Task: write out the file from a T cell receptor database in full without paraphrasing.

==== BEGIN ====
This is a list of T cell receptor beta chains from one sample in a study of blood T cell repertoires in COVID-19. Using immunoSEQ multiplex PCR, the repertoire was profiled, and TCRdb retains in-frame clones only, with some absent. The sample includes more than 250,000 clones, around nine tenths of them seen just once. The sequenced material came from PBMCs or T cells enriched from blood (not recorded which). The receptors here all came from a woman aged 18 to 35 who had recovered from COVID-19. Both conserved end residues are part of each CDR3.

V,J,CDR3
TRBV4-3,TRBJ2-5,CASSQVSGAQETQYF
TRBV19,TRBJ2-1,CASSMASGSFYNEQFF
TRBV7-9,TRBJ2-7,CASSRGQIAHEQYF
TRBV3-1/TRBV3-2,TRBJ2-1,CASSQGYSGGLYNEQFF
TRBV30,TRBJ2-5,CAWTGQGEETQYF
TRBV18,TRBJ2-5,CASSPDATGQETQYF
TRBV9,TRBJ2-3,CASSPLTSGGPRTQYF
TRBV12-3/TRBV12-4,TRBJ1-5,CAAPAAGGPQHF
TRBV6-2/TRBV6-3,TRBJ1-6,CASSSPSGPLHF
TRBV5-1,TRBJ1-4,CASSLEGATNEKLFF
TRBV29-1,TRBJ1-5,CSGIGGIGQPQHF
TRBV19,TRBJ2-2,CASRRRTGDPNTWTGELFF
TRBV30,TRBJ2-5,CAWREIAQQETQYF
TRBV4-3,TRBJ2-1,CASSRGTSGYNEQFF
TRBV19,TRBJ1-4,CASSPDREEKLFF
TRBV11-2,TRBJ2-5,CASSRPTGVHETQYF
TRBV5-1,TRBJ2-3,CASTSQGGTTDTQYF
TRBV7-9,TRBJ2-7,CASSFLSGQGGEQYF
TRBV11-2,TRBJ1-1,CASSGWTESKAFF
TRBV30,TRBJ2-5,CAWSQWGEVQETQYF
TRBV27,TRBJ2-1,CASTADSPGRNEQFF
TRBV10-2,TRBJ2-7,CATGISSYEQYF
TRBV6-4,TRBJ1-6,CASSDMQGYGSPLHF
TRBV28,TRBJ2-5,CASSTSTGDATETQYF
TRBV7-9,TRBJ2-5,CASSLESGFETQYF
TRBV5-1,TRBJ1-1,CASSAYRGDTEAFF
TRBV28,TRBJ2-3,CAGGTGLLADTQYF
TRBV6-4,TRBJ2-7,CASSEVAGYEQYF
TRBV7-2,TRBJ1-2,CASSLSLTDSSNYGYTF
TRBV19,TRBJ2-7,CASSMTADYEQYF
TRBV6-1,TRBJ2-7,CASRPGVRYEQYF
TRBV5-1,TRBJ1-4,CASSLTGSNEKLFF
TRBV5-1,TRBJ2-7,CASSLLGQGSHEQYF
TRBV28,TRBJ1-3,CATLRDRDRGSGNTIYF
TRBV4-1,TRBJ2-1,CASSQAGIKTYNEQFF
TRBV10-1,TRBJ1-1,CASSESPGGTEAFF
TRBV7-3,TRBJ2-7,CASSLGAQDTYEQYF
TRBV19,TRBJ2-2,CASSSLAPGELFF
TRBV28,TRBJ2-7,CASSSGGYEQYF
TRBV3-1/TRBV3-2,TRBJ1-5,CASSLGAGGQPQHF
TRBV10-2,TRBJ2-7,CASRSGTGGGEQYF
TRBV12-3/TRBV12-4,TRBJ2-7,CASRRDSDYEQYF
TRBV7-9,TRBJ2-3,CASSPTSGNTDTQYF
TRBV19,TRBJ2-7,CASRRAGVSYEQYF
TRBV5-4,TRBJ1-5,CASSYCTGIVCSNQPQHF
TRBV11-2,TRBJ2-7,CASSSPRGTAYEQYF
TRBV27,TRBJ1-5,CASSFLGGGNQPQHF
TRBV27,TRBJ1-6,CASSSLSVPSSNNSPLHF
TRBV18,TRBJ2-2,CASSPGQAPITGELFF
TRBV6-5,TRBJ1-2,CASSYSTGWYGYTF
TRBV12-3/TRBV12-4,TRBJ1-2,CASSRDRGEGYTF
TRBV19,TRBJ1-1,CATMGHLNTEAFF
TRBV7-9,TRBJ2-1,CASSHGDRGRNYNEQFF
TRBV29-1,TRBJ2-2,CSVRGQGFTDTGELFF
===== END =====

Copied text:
This is a list of T cell receptor beta chains from one sample in a study of blood T cell repertoires in COVID-19. Using immunoSEQ multiplex PCR, the repertoire was profiled, and TCRdb retains in-frame clones only, with some absent. The sample includes more than 250,000 clones, around nine tenths of them seen just once. The sequenced material came from PBMCs or T cells enriched from blood (not recorded which). The receptors here all came from a woman aged 18 to 35 who had recovered from COVID-19. Both conserved end residues are part of each CDR3.

V,J,CDR3
TRBV4-3,TRBJ2-5,CASSQVSGAQETQYF
TRBV19,TRBJ2-1,CASSMASGSFYNEQFF
TRBV7-9,TRBJ2-7,CASSRGQIAHEQYF
TRBV3-1/TRBV3-2,TRBJ2-1,CASSQGYSGGLYNEQFF
TRBV30,TRBJ2-5,CAWTGQGEETQYF
TRBV18,TRBJ2-5,CASSPDATGQETQYF
TRBV9,TRBJ2-3,CASSPLTSGGPRTQYF
TRBV12-3/TRBV12-4,TRBJ1-5,CAAPAAGGPQHF
TRBV6-2/TRBV6-3,TRBJ1-6,CASSSPSGPLHF
TRBV5-1,TRBJ1-4,CASSLEGATNEKLFF
TRBV29-1,TRBJ1-5,CSGIGGIGQPQHF
TRBV19,TRBJ2-2,CASRRRTGDPNTWTGELFF
TRBV30,TRBJ2-5,CAWREIAQQETQYF
TRBV4-3,TRBJ2-1,CASSRGTSGYNEQFF
TRBV19,TRBJ1-4,CASSPDREEKLFF
TRBV11-2,TRBJ2-5,CASSRPTGVHETQYF
TRBV5-1,TRBJ2-3,CASTSQGGTTDTQYF
TRBV7-9,TRBJ2-7,CASSFLSGQGGEQYF
TRBV11-2,TRBJ1-1,CASSGWTESKAFF
TRBV30,TRBJ2-5,CAWSQWGEVQETQYF
TRBV27,TRBJ2-1,CASTADSPGRNEQFF
TRBV10-2,TRBJ2-7,CATGISSYEQYF
TRBV6-4,TRBJ1-6,CASSDMQGYGSPLHF
TRBV28,TRBJ2-5,CASSTSTGDATETQYF
TRBV7-9,TRBJ2-5,CASSLESGFETQYF
TRBV5-1,TRBJ1-1,CASSAYRGDTEAFF
TRBV28,TRBJ2-3,CAGGTGLLADTQYF
TRBV6-4,TRBJ2-7,CASSEVAGYEQYF
TRBV7-2,TRBJ1-2,CASSLSLTDSSNYGYTF
TRBV19,TRBJ2-7,CASSMTADYEQYF
TRBV6-1,TRBJ2-7,CASRPGVRYEQYF
TRBV5-1,TRBJ1-4,CASSLTGSNEKLFF
TRBV5-1,TRBJ2-7,CASSLLGQGSHEQYF
TRBV28,TRBJ1-3,CATLRDRDRGSGNTIYF
TRBV4-1,TRBJ2-1,CASSQAGIKTYNEQFF
TRBV10-1,TRBJ1-1,CASSESPGGTEAFF
TRBV7-3,TRBJ2-7,CASSLGAQDTYEQYF
TRBV19,TRBJ2-2,CASSSLAPGELFF
TRBV28,TRBJ2-7,CASSSGGYEQYF
TRBV3-1/TRBV3-2,TRBJ1-5,CASSLGAGGQPQHF
TRBV10-2,TRBJ2-7,CASRSGTGGGEQYF
TRBV12-3/TRBV12-4,TRBJ2-7,CASRRDSDYEQYF
TRBV7-9,TRBJ2-3,CASSPTSGNTDTQYF
TRBV19,TRBJ2-7,CASRRAGVSYEQYF
TRBV5-4,TRBJ1-5,CASSYCTGIVCSNQPQHF
TRBV11-2,TRBJ2-7,CASSSPRGTAYEQYF
TRBV27,TRBJ1-5,CASSFLGGGNQPQHF
TRBV27,TRBJ1-6,CASSSLSVPSSNNSPLHF
TRBV18,TRBJ2-2,CASSPGQAPITGELFF
TRBV6-5,TRBJ1-2,CASSYSTGWYGYTF
TRBV12-3/TRBV12-4,TRBJ1-2,CASSRDRGEGYTF
TRBV19,TRBJ1-1,CATMGHLNTEAFF
TRBV7-9,TRBJ2-1,CASSHGDRGRNYNEQFF
TRBV29-1,TRBJ2-2,CSVRGQGFTDTGELFF